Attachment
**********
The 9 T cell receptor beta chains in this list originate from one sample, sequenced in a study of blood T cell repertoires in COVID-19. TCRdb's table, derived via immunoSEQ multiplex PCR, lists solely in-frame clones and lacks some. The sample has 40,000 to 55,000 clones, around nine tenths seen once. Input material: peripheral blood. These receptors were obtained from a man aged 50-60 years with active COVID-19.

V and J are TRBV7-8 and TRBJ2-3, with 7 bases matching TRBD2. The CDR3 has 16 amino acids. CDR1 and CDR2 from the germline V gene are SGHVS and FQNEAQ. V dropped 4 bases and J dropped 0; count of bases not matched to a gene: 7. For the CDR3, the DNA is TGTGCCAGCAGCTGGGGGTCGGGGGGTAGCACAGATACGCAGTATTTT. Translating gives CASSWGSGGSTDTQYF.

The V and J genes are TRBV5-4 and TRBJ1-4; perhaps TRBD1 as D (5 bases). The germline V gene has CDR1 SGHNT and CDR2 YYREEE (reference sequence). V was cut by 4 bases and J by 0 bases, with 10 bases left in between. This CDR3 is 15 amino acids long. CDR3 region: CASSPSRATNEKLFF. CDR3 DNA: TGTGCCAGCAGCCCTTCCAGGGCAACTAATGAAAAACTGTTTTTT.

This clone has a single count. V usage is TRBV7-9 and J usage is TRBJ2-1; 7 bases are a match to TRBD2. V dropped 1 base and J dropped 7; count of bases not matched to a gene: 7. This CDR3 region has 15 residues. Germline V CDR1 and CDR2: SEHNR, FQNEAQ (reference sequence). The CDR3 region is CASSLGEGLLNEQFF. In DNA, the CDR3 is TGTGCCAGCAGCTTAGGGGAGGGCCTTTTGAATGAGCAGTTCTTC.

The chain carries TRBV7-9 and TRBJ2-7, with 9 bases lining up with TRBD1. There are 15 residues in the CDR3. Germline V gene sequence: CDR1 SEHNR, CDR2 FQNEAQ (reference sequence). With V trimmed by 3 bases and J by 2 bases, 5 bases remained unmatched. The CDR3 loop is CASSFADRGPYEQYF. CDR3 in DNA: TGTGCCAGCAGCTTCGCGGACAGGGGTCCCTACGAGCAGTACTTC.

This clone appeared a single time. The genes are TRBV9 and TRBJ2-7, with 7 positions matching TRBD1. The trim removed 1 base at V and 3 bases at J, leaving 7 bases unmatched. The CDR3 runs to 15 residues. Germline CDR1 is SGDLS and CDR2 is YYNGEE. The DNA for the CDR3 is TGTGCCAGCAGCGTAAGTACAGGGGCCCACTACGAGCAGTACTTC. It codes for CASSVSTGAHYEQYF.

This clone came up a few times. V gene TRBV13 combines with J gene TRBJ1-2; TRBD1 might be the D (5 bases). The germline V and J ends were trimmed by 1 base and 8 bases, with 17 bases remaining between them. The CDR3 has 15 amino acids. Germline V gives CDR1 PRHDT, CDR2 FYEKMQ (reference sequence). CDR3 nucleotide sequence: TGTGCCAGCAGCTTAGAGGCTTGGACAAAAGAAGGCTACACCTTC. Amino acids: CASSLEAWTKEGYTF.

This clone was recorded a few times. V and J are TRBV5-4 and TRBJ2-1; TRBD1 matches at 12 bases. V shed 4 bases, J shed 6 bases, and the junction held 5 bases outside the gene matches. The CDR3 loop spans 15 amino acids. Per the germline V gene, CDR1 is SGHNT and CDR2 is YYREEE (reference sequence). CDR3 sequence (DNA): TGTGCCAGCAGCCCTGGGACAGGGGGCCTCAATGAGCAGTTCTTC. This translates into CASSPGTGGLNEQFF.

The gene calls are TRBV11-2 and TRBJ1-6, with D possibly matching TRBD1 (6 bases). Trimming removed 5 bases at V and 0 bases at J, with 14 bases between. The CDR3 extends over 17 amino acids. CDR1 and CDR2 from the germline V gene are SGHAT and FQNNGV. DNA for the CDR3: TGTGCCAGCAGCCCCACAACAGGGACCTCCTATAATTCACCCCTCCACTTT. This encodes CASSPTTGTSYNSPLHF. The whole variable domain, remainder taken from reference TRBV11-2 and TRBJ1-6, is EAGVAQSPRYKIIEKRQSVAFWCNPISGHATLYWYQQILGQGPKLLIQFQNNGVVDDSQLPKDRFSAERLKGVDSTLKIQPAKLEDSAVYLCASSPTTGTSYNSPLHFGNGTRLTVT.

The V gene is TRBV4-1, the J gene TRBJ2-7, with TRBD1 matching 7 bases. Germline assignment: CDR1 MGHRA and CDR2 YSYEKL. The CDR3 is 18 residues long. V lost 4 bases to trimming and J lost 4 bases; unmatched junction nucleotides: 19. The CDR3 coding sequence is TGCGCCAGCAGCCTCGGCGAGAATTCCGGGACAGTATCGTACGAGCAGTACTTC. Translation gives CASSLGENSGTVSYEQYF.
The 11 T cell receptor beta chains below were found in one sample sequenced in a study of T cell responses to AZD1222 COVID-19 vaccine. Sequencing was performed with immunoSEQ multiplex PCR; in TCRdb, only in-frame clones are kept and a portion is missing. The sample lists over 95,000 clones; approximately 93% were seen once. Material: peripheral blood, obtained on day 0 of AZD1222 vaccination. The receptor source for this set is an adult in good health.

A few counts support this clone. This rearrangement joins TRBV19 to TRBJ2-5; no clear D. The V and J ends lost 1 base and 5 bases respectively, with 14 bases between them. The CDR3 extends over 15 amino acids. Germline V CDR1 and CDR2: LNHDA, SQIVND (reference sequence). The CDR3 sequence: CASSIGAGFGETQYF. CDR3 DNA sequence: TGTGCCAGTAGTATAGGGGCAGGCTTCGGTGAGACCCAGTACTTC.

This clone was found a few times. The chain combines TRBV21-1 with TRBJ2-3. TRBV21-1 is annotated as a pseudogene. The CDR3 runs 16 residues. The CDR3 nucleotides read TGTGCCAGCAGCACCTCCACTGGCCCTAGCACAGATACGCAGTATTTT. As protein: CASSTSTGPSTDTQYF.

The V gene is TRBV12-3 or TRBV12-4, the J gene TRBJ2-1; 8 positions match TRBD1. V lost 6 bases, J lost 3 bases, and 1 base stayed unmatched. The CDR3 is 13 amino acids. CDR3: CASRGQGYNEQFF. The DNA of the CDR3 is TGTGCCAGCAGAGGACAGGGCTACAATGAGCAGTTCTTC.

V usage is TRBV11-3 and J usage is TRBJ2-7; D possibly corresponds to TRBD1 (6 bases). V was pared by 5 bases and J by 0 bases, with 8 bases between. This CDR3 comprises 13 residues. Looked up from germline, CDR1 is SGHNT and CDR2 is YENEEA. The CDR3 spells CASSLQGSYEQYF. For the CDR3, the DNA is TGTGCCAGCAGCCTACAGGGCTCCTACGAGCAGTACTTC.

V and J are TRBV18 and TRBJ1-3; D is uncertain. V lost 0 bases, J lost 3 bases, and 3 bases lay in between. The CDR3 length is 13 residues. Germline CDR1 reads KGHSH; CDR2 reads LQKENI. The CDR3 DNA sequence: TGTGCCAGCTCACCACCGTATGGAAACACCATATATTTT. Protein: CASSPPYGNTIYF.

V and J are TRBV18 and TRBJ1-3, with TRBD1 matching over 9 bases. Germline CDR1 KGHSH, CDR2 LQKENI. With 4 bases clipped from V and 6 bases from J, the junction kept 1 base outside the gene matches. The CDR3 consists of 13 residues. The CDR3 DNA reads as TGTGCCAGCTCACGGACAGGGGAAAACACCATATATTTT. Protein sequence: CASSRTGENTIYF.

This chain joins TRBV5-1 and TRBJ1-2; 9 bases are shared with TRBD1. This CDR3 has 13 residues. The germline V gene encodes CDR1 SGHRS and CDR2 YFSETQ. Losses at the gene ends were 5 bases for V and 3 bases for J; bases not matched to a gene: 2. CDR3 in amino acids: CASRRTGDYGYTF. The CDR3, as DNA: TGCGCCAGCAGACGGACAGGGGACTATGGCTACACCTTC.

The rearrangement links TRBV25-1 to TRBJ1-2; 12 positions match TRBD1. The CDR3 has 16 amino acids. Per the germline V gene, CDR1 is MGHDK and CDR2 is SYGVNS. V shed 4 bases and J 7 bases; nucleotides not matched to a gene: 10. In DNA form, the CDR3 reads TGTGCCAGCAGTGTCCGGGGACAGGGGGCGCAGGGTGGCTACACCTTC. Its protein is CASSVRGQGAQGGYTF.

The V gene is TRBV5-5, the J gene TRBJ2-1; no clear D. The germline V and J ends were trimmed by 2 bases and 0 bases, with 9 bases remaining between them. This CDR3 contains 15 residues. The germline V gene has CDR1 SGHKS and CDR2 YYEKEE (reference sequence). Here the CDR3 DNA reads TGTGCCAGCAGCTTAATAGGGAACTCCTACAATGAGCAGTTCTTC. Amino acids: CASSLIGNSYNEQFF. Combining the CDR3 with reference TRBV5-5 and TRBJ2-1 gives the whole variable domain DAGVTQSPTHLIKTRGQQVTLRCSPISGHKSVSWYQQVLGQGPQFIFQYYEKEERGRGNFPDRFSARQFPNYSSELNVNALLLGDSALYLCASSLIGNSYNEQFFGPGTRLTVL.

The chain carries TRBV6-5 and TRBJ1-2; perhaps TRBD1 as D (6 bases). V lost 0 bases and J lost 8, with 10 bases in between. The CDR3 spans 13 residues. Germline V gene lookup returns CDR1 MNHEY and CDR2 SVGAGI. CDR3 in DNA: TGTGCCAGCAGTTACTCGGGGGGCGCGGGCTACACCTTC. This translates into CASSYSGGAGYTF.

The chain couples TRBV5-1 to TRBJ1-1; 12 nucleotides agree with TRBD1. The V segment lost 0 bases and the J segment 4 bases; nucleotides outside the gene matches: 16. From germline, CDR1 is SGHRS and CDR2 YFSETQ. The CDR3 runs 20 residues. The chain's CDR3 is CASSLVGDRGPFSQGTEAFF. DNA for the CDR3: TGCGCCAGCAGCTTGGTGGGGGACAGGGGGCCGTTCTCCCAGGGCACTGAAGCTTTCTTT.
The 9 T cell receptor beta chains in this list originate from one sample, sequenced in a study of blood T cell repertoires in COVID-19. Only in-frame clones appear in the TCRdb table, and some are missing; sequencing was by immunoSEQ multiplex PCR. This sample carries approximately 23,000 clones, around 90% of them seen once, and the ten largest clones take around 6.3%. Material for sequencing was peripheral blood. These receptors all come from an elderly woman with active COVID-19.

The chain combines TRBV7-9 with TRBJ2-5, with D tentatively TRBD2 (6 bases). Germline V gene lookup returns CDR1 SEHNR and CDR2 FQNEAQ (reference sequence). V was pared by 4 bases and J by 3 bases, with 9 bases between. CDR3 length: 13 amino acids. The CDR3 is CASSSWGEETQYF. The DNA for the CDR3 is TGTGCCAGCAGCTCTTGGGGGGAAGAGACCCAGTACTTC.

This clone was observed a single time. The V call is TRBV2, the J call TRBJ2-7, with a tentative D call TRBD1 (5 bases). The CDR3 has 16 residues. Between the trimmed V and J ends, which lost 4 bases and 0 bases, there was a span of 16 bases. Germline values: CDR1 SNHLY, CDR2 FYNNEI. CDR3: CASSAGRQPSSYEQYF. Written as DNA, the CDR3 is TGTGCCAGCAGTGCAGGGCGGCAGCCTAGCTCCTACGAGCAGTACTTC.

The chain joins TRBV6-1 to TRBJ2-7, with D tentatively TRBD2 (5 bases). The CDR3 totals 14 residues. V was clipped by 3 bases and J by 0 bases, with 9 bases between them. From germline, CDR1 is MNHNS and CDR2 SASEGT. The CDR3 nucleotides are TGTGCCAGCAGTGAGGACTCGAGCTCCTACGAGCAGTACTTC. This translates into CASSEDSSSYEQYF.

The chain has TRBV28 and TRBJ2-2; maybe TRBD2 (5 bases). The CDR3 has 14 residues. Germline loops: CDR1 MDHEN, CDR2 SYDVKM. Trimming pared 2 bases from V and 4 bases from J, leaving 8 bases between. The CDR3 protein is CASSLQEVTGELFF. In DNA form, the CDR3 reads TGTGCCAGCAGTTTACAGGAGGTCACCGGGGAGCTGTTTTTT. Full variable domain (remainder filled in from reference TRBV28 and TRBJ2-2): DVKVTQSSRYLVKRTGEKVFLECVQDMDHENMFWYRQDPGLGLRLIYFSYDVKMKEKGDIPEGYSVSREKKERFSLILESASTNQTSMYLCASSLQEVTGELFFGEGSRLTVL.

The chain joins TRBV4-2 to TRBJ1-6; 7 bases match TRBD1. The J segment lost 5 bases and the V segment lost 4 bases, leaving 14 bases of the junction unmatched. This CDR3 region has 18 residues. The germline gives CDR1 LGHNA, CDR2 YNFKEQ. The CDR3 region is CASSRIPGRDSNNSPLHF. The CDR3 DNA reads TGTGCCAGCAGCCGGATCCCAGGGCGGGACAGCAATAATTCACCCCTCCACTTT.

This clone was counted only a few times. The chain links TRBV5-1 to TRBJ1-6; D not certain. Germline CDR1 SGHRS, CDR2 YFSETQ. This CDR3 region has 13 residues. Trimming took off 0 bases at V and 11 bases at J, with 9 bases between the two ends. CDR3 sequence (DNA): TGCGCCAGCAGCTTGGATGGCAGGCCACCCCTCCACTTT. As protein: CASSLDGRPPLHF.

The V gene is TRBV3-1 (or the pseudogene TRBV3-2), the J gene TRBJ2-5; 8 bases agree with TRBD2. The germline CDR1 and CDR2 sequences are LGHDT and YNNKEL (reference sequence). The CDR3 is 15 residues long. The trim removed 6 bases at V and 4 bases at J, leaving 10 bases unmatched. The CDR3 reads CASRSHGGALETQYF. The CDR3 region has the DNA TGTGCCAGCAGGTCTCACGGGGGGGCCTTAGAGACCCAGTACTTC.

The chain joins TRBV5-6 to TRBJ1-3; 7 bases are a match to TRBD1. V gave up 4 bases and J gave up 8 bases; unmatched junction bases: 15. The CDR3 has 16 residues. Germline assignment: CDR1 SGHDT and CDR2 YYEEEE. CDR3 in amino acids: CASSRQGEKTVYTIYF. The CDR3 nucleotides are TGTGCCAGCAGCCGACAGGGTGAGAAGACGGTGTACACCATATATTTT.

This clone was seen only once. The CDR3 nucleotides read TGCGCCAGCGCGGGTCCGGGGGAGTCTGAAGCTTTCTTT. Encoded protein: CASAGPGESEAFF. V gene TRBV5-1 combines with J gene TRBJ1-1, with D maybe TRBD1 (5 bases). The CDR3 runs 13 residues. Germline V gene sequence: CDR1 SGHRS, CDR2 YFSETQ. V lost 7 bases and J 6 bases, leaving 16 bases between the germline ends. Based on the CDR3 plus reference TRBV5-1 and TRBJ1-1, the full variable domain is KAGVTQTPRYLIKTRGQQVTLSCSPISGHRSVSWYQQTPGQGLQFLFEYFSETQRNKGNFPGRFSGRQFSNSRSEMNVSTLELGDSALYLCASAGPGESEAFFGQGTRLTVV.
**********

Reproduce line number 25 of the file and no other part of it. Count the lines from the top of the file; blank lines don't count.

This clone was observed a single time. The V call is TRBV2, the J call TRBJ2-7, with a tentative D call TRBD1 (5 bases). The CDR3 has 16 residues. Between the trimmed V and J ends, which lost 4 bases and 0 bases, there was a span of 16 bases. Germline values: CDR1 SNHLY, CDR2 FYNNEI. CDR3: CASSAGRQPSSYEQYF. Written as DNA, the CDR3 is TGTGCCAGCAGTGCAGGGCGGCAGCCTAGCTCCTACGAGCAGTACTTC.